The Southwest Pennsylvania Environmental Health Project claims its mission is “…to respond to individuals’ and communities’ need for access to accurate, timely and trusted public health information and health services associated with natural gas extraction.”
But as a recent Observer-Reporter letter to the editor from the director of that organization reveals, SWPA Environmental Health Project isn’t interested in accuracy at all. Instead, Raina Rippel’s letter employs a strategy straight out of the anti-fracking activist playbook — one that encourages its operatives to “(not) worry about highly technical information” and instead focuses on props intended to elicit an emotional reaction.
The emotional prop deployed in this case is the exploitation of children.
The letter, headlined “Children at risk near drilling,” makes numerous false claims about shale development in a blatant attempt to scare parents of children who attend Fort Cherry School in Washington County.
Here’s a look at the letter’s claims, followed by the facts.
CLAIM: “The Southwest Pennsylvania Environmental Health Project would particularly like to draw attention to a flawed study conducted by a private consulting firm, which has been used to defend additional wells.”
FACT: The study in question has been used to defend development for good reason. First of all, it was conducted by Cardno ChemRisk, a very well respected scientific health and risk assessment firm. It was also commissioned by the Ft. Cherry School District school board — not natural gas companies — as the letter insinuates.
Most importantly, the study took continuous air measurements at the school, well pad and a private residence before, during and following fracking operations over a three-month timespan in 2011 and 2012 and found, “… the presence and operation of a hydraulic fracturing well pad in Washington County, PA, did not substantially affect local air concentrations of total and individual VOCs…”.
The results of this thorough and comprehensive study have been known for some time now and fringe anti-fracking activists seem to be the only parties that have called its conclusions into question.
Their criticism of the study reveals why those outside of the anti-fracking movement haven’t bought into the false notion that the study is “flawed,” for instance…
CLAIM: “The report does not account for the emissions which will be released while the wells are producing, despite research that has shown that producing wells continue to emit (volatile) organic compounds and other dangerous chemicals.”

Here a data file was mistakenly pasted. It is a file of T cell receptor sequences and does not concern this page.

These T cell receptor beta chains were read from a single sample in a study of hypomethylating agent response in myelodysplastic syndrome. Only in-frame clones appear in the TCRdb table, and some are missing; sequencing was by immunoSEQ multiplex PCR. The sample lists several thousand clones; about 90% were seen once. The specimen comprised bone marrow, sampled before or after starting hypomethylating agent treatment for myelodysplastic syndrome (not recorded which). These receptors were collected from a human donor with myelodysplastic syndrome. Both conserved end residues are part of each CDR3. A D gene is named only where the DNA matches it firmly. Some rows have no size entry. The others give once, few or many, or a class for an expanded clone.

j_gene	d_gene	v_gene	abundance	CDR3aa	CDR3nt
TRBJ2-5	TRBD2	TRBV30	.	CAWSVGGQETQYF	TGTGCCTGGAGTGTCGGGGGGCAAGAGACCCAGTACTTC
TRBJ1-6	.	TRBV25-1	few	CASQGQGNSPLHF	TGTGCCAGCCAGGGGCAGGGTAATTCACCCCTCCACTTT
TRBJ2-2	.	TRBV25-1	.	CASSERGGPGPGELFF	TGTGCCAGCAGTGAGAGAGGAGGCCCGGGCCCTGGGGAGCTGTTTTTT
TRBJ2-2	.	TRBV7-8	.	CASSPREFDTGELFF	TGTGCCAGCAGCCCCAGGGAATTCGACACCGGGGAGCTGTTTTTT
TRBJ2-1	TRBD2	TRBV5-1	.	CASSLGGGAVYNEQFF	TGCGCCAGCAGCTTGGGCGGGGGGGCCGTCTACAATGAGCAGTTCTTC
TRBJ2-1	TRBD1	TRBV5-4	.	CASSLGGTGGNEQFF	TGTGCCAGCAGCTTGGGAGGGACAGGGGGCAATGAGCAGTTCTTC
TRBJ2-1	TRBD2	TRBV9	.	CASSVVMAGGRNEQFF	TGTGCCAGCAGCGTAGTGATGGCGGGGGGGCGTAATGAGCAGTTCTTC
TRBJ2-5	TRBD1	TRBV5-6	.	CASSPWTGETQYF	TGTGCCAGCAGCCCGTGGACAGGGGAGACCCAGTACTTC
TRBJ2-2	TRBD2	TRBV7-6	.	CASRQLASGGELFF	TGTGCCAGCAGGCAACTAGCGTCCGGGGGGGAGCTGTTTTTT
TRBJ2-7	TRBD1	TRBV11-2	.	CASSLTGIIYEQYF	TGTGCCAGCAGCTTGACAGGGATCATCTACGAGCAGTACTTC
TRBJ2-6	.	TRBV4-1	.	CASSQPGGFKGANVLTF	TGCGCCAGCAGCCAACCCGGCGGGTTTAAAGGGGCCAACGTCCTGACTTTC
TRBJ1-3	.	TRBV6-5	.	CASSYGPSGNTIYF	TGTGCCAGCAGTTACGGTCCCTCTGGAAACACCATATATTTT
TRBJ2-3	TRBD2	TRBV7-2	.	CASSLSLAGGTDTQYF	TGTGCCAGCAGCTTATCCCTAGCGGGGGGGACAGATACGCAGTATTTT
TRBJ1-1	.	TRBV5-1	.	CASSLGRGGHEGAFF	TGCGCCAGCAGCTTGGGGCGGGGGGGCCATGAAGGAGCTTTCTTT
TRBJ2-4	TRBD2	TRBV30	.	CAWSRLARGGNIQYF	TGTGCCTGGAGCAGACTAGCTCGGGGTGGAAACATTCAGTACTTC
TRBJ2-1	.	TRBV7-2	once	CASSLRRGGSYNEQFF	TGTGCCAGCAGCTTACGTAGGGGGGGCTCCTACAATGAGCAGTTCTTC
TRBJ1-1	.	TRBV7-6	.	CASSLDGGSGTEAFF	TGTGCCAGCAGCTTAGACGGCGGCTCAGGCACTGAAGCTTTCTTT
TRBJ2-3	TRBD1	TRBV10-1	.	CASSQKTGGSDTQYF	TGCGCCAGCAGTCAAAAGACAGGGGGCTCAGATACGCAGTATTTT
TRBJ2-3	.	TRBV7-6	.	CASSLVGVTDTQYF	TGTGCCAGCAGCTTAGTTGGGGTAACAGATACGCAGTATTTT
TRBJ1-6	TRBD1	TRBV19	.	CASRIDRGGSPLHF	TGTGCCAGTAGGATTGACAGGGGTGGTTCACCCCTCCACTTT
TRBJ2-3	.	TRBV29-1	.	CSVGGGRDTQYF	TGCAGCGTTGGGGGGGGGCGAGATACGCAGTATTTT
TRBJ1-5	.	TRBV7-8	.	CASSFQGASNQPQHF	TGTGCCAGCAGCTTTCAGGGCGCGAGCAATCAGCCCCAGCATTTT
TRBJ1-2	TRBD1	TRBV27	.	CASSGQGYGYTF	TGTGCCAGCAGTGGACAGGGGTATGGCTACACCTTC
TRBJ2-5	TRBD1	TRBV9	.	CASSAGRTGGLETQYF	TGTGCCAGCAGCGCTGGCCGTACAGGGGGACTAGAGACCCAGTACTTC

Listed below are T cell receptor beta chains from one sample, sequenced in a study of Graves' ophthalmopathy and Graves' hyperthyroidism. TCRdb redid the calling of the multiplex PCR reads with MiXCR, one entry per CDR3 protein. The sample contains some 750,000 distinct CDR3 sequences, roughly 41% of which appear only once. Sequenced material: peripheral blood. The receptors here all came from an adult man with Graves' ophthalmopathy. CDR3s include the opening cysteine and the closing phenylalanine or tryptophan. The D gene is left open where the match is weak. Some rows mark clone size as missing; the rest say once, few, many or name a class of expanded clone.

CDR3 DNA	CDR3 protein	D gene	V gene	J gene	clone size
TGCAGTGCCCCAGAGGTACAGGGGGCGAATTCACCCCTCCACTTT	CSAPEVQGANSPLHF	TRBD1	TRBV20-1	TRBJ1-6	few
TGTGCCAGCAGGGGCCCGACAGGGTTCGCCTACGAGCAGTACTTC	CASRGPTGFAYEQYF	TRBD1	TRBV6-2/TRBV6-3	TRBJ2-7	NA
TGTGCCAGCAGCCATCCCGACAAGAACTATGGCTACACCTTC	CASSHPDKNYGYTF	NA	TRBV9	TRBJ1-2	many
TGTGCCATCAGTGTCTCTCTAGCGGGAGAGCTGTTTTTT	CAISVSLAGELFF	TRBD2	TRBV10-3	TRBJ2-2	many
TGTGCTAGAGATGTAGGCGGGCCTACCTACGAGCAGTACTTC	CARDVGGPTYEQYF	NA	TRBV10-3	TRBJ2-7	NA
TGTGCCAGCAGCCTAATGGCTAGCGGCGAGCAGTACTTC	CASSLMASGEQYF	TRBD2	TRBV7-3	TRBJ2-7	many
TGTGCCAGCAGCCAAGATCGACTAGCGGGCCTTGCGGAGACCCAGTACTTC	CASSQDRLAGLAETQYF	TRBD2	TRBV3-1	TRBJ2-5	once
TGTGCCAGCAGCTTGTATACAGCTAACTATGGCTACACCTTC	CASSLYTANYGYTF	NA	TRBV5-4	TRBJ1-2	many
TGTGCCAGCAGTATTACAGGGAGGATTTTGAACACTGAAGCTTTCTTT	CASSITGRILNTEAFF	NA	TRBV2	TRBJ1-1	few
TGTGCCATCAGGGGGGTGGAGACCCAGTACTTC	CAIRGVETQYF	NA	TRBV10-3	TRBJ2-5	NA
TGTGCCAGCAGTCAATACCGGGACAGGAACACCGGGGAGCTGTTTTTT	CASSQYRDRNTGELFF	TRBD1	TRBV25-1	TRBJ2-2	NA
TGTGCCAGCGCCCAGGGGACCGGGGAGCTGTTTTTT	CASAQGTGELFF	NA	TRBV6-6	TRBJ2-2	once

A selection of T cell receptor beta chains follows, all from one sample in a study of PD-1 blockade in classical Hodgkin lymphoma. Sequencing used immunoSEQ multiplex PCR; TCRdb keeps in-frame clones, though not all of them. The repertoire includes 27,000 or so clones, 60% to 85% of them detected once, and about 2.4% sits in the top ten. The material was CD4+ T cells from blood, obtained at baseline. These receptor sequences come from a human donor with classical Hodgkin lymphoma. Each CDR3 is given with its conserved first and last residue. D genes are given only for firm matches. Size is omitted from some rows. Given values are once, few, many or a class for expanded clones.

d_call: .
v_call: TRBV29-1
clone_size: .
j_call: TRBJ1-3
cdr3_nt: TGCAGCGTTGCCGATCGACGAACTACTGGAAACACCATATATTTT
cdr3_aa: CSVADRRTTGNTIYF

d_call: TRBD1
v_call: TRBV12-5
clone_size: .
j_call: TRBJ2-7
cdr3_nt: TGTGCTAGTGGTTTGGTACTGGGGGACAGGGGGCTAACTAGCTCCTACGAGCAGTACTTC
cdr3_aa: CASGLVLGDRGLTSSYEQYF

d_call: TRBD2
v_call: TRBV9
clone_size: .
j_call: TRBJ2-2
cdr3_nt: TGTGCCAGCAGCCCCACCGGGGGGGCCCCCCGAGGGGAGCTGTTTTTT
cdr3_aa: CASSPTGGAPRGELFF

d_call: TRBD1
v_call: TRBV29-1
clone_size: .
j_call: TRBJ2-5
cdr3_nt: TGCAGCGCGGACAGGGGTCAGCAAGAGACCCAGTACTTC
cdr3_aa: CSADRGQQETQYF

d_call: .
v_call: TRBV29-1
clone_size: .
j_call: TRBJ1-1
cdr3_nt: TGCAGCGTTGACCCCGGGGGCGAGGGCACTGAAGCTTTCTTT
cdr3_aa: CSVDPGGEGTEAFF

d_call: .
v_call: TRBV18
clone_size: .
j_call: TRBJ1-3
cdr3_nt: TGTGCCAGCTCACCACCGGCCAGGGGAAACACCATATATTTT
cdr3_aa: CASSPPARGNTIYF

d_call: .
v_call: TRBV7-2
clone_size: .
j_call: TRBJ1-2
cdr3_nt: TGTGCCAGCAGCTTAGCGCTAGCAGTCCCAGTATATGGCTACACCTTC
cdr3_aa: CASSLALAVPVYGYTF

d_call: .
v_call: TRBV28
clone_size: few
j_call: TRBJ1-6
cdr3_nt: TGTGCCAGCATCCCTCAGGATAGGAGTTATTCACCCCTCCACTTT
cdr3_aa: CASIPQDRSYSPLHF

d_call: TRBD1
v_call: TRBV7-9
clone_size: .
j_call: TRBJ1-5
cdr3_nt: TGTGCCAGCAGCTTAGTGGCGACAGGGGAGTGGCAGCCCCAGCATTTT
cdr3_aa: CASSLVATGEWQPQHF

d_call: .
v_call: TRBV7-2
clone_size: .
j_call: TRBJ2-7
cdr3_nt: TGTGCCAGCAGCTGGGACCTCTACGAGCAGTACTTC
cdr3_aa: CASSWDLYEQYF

FACT: The fact that wells emit VOCs during the production phase isn’t really a bombshell revelation. It is generally well known that oil and gas infrastructure, like automobiles, emit VOCs. What is actually relevant is the fact that recent studies show VOC emissions from producing wells are at low levels protective of public health.
A recent study led by researchers at Drexel University found low levels of air emissions at well sites in the Marcellus region and explained, “we did not observe elevated levels of any of the light aromatic compounds (benzene, toluene, etc.)” and “there are few emissions of nonalkane VOCs (as measured by PTR-MS) from Marcellus Shale development.”
Another recent study on emissions in the Barnett Shale by the Houston-based ToxStrategies concluded there is no credible health risk associated with shale development. As the researchers noted: “The analyses demonstrate that, for the extensive number of VOCs measured, shale gas production activities have not resulted in community-wide exposures to those VOCs at levels that would pose a health concern.”
CLAIM: “Production emissions will occur at three well pads simultaneously, thus can produce three times the air contaminants that were detected in the Fort Cherry study.”
FACT: The notion that the presence of three well pads — as opposed to the single well pad that existed at the time of the Ft. Cherry air study — will produce “three times the air contaminants” is deliberately misleading. The total concentration of VOCs in the air are the only relevant factors, and studies of areas with hundreds of wells have found levels protective of public health.
For example, the Texas Commission on Environmental Quality conducted months of testing in the densely developed Barnett Shale region of North Texas, and its samples showed “no levels of concern for any chemicals.” TCEQ added “there are no immediate health concerns from air quality in the area.”
CLAIM: “While some exposure concentrations may be understood individually, emissions are produced as a complex mixture whose combined toxicity is not known. The study does not account for the full spectrum of exposures that will be experienced at the school.”
FACT: The Ft. Cherry study monitored continuously throughout various phases of development and concluded the operations, “did not substantially affect local air concentrations of total and individual VOCs…” So researchers did in fact look at total emissions. Further, other states have conducted studies that evaluate the effects of all operations, including producing well sites, on air quality.
For example, earlier this year the University of Texas at Arlington released a study that analyzed emissions data in the Eagle Ford Shale and found, “…ambient BTEX compound emission in and around fracking sites are within the federally mandated acceptable limits for short-term exposure.” BTEX consists of benzene, toluene, ethyl benzene, and xylene compounds. The study concluded,